May 25, 2022 at 8:03 p.m.
Memorial Day always meaningful for the Parks’ baby sister
Springtime is filled with dreams for high school graduates. Their lives lie before them in an array of hope and expectation, as well as the unknown.
For Sauk Centre graduates Donnie Parks (Class of ‘48) and Laurel “Larry” Parks (Class of ‘49), those hopes and dreams were not to be. Instead, their lives were taken early, one year apart, in service to their country. Memorial Day each year is a time when their baby sister, Judy Zenzen, spends even more time than ever reminiscing about the big brothers who spoiled her so much as a mere preschooler.
“It’s a very emotional day; it’s a very proud day because I have so many military [members] in my life that have defended our country, and it’s just an awesome feeling to know that our family – generations have been in the military for the United States,” Judy said May 24 at her home in Sauk Centre.
No matter how often the stories of her big brothers are told, she considers it an opportunity to acknowledge and honor them.
The family of Everett and Esther Parks included their five children: Donald, Larry, Richard, Marilyn and Judy. Donnie and Larry were many years older than Judy, and both entered the military shortly after graduating from high school.
Tragedy struck swiftly.
Donnie was stationed at Fort Riley, Kansas, and was killed in a car accident in 1949, less than a year after he began serving his country in the military.
One year later in 1950, Larry was captured as a prisoner of war in Korea. He was a member of the Med. Co. 25th Infantry Division, a medic. He was reported missing in action by a telegram that came through the Great Northern Railroad station in Sauk Centre, where Everett worked. Everett’s boss, Rudy August, was the stenographer who took the message; August was at a loss for words to tell Everett his son was missing.
“I don’t know where my mom and dad got their strength from; it must of have been from God, because they were so strong,” Judy said. “I can remember my mom when Larry was a prisoner of war. She would lay [there] at night and envision him and hear his footsteps coming up the driveway; and, I can remember her looking at pictures of prisoners of war in newspapers with a magnifying glass.”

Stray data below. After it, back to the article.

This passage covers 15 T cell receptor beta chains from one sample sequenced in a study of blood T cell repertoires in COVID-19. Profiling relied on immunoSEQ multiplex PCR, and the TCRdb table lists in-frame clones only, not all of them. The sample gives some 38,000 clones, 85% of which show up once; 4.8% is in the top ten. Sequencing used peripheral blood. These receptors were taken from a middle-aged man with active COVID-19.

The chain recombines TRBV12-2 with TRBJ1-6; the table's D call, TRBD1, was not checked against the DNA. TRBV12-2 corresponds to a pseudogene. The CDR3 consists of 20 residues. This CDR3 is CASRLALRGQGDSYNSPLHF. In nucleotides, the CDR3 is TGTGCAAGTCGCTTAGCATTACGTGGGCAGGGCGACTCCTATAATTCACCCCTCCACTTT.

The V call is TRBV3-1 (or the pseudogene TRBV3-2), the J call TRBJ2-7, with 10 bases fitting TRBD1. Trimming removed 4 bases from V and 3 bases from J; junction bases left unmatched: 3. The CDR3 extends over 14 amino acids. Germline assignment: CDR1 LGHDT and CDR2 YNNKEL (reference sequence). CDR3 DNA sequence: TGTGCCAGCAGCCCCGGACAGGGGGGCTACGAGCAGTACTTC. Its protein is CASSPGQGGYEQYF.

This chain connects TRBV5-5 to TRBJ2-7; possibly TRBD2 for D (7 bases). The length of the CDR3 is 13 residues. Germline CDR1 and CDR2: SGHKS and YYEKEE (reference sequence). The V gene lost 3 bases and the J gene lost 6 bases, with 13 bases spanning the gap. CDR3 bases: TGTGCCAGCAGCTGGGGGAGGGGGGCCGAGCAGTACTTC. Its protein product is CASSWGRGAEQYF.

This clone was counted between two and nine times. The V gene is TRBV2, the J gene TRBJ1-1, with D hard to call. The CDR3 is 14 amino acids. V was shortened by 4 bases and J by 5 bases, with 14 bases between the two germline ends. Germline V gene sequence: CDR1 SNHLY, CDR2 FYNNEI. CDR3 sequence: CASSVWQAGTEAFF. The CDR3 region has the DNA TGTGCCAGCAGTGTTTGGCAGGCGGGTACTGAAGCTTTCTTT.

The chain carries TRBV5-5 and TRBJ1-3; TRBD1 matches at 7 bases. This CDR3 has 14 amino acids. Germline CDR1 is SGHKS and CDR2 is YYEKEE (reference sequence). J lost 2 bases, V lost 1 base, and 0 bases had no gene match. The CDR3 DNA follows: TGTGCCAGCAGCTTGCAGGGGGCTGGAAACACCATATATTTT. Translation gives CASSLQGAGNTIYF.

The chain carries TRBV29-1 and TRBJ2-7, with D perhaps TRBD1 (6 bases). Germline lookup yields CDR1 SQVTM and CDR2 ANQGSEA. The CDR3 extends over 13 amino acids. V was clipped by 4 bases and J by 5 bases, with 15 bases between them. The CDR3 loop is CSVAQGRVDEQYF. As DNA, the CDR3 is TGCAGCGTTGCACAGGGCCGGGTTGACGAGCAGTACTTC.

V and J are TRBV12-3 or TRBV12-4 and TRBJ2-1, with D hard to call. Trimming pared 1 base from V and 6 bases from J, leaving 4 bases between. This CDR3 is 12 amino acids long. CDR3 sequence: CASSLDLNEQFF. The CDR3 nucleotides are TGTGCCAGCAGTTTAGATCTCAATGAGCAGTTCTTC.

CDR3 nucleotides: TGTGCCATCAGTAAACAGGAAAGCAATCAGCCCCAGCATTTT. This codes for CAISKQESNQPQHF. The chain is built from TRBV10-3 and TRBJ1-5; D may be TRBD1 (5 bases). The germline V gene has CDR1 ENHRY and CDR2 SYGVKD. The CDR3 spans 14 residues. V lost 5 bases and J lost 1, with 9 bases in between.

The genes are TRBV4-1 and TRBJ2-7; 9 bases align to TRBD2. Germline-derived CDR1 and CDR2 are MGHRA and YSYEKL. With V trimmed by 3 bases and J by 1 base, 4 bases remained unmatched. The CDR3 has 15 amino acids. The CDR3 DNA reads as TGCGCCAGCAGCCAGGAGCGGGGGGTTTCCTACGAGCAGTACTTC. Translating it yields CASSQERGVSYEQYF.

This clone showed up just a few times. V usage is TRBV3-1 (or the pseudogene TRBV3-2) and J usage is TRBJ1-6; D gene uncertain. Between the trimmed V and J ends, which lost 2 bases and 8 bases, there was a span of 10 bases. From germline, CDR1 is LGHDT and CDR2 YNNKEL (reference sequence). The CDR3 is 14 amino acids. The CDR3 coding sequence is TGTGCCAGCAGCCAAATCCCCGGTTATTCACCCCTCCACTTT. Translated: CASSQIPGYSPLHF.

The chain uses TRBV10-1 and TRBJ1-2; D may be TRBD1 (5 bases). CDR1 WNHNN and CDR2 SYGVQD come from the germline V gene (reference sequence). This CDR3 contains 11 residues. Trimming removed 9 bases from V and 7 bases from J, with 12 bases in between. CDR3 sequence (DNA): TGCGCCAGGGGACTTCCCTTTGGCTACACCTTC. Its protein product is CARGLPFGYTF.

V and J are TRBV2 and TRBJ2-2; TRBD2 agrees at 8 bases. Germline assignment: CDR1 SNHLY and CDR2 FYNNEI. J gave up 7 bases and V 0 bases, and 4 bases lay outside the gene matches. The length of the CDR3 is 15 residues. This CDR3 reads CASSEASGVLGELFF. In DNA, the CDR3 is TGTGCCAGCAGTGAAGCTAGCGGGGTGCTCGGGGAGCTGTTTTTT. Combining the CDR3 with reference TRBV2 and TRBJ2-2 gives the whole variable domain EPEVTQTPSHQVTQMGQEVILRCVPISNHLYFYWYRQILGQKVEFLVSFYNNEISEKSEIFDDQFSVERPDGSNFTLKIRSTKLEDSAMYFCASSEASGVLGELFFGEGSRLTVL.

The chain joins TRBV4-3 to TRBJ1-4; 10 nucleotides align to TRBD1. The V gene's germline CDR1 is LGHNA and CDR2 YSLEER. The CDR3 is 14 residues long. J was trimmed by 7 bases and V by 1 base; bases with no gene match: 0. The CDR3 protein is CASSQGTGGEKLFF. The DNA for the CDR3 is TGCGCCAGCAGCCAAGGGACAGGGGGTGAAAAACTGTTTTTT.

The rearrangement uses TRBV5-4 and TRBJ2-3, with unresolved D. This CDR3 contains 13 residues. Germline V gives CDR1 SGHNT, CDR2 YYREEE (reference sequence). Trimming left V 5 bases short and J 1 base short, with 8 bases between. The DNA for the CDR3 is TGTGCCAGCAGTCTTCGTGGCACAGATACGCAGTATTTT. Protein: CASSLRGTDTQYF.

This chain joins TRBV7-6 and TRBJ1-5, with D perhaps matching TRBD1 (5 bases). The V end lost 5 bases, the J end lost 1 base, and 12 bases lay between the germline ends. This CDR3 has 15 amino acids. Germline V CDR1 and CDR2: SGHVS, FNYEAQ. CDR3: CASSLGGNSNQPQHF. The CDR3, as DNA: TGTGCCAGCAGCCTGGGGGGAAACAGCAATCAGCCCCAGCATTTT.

She was looking for her son.
Eventually, another telegram came through. Larry’s body had been identified and would be flown back to the United States before its last journey by train to the depot in Sauk Centre. The National Guard stood in attention at the depot until the train came into town during the early hours of the morning. They escorted his body to the Parks’ home on Railroad Avenue, where they continued to stand guard throughout the wake.
“Having the wake at home was more traumatic,” Judy said. “It’s all very impressive when you’re 5 years old.”
The death of the two brothers changed the Parks family. Details of Donnie’s tragic death and Larry’s horror in Korea are known and bring tears to Judy’s eyes when she shares them. But, she would rather share stories about the big brothers who adored their baby sister.
“I always feel like they’re part of my life, even if they aren’t here physically,” she said. “I have always gotten a lot of comfort going out to their graves.”
She talked about how her brothers spoiled her. Back in high school, Donnie drove a truck delivering mail around town while their parents were both working. Judy always rode along.
“If I was really good, we got to go to John’s Place for a treat, and then he would take me over to the Corner Drug Store where Larry worked as a ‘soda jerk,’ and Larry would buy me a malt,” Judy said. “So, I got spoiled by my two older brothers.”
Another favorite story was about the time Judy got in trouble.
“I broke one of those expandable rulers and I got a licking for it,” she said. “At that time, the Ding Dong was owned by Walt Gritzmacher and they had a great big candy counter. I got to pick out what I wanted; by the time I was done, I had a crisper full of candy. It’s the only licking I got in my life.”
She still chuckles today, remembering how much they spoiled her, saying her other brother, Dick, and sister, Marilyn, were very good to her as well.
Now, with all her siblings and parents gone, Judy continues a tradition of attending Memorial Day services that began when she was just 5 years old, when Everett and Esther Parks’ status changed to Gold Star Parents.
“I usually try to go every year,” she said. “Taps are hard.”
Judy considers it an honor to talk about her brothers and, having come from a generational military family and spending her married life with her military husband, Gerald Zenzen, and their four military sons, Tom, Tony, Todd and Troy, she takes any chance she can get to honor those who have served their country in the military.
“I don’t think our military of today get the respect that they should, and that saddens me,” she said. “[People] don’t put the significance of what that uniform means to a true military person; it’s an honor to wear that uniform.”
On May 24, Judy Zenzen visited St. Paul’s Cemetery, where she cleaned the headstones of her beloved brothers leading up to yet another Memorial Day. Her memories of them are crystal clear, because they spent so much time together.
She hangs on to that.
“They were so much a part of my life,” she said. “I can just remember how good they were to me. If I could see them, I would just give them a hug.”